S/Sgt. Len Deranleau (376 BG)
T/Sgt. Francis Troy was in charge of the 2000 men in C compound; so when we took off in February, he acted as the leader. We also had Dr. Caplan with us.
There's a picture of us that shows Troy, John Kohl (our interpreter) and the last German officer from Luft IV (Hauptmann Stetter). I remember standing there and watching the German surrender his pistol over to the British officer. It was May 2, 1945 when we were liberated somewhere around Lauenberg, near the Elbe River.
You have to realize that our original group broke up into segments of 600 or so, and we were scattered all over the place. Francis was a very aggressive guy, and strong. There wasn't anybody in that camp he couldn't handle physically...but he was fair and he was elected by the other guys.
The night before we were liberated, Troy came up to me and another fellow from his crew, and told us: "We're going to be liberated tommorrow- but don't tell anybody- or this place will go beserk! So, I didn't sleep all night, anticipating it. That morning he and the German officer took off with towels on sticks as a notice of surrender. Before too long, the British troops came in. There was no resisitance; the War was over and they knew it.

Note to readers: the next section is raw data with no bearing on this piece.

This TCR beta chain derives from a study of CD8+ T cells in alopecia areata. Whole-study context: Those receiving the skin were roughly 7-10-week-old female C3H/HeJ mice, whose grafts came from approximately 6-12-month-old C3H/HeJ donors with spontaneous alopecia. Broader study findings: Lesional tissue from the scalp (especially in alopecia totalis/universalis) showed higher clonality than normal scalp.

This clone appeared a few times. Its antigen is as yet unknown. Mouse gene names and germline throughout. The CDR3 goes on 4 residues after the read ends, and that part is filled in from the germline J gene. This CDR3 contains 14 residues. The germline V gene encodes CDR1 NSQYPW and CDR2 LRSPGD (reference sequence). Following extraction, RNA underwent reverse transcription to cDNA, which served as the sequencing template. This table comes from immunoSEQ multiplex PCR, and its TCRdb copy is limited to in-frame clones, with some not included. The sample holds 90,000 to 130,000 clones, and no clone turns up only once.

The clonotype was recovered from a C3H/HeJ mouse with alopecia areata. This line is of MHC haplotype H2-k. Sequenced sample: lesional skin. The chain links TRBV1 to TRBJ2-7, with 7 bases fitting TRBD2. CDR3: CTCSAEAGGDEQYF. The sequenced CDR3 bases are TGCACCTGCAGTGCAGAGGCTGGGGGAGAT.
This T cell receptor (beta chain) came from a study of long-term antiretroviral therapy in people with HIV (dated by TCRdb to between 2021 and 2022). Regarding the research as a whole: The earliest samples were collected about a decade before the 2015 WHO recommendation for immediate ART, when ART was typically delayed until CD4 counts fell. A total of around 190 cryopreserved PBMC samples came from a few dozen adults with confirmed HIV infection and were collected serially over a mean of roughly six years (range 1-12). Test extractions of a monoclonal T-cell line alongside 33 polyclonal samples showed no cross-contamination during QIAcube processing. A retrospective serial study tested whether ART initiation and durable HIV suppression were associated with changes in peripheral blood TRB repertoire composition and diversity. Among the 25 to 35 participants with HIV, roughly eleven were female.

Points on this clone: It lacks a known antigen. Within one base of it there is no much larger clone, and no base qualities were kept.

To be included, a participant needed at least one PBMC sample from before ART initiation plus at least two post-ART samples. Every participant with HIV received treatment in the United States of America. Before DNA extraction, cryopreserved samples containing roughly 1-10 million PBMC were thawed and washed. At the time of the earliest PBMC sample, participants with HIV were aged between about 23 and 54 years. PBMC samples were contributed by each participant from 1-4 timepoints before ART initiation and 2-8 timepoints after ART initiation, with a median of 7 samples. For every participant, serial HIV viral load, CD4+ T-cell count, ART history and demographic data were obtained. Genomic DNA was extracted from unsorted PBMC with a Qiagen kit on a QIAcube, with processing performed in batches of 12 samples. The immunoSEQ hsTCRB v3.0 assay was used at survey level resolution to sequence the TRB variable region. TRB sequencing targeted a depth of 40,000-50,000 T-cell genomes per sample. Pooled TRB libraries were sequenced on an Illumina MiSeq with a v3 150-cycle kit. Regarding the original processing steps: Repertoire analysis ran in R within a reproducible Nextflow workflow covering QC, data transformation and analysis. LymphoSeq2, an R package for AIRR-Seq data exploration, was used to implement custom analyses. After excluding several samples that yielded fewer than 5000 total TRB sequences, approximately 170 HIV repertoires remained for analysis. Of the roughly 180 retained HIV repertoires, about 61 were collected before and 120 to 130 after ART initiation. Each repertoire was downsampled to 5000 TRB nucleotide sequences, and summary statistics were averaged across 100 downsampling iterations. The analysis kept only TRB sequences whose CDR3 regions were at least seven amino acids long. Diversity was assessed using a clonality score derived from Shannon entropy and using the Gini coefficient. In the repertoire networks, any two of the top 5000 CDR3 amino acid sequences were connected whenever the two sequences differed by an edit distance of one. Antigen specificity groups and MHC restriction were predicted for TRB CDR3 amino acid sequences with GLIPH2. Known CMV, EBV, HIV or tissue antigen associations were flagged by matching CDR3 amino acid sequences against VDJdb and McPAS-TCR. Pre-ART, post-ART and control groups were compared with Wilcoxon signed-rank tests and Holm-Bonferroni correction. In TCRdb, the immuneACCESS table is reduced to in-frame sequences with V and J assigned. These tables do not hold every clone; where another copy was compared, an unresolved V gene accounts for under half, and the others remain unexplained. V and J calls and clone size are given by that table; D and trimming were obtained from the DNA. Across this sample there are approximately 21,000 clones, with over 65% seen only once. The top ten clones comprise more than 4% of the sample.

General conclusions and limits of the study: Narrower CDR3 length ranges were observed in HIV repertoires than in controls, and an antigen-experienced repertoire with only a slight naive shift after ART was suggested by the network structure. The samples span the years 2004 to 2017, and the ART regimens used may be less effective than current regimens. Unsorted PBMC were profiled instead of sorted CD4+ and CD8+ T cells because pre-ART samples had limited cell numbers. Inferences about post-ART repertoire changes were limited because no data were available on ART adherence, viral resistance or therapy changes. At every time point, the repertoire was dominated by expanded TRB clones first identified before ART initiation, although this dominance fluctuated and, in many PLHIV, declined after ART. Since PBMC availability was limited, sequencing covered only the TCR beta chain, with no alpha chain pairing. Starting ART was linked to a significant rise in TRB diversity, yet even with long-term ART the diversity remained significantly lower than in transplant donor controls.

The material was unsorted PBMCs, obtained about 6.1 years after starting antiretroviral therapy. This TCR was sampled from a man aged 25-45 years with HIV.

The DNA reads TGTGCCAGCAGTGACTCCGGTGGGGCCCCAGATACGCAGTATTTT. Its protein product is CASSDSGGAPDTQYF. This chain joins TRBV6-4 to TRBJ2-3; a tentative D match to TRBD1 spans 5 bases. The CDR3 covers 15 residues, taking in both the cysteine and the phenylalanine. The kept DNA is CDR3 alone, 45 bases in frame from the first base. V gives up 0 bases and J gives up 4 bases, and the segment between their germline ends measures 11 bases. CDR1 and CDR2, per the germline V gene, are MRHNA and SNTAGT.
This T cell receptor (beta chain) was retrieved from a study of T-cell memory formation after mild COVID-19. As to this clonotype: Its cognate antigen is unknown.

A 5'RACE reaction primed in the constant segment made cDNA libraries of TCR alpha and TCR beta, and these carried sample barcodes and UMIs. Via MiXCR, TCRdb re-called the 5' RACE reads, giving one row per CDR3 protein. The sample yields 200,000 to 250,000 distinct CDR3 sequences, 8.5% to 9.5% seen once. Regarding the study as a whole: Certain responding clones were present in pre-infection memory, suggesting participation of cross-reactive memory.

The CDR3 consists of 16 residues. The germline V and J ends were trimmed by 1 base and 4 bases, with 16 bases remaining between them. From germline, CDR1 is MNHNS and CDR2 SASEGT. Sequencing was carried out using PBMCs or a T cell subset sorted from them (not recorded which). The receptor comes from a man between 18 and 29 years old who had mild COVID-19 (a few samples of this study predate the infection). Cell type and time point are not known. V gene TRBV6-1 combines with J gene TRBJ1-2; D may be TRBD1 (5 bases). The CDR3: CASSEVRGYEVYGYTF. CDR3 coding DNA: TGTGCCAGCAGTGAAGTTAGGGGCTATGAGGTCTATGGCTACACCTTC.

We went to Lucky Strike and then on to Rheims,France. Eisenhower was there; he stood on a stand, and I was right up in front of him. He was dressed just as casual as any GI, and he had that poise about him... He said "Well, we can send you guys home in style (he laughed) on one of the Queens; but believe me, you'll be more comfortable going home on one of the Liberty ships. We're going to get you out of here as quick as possible!"
****Veteran's History Project text and video****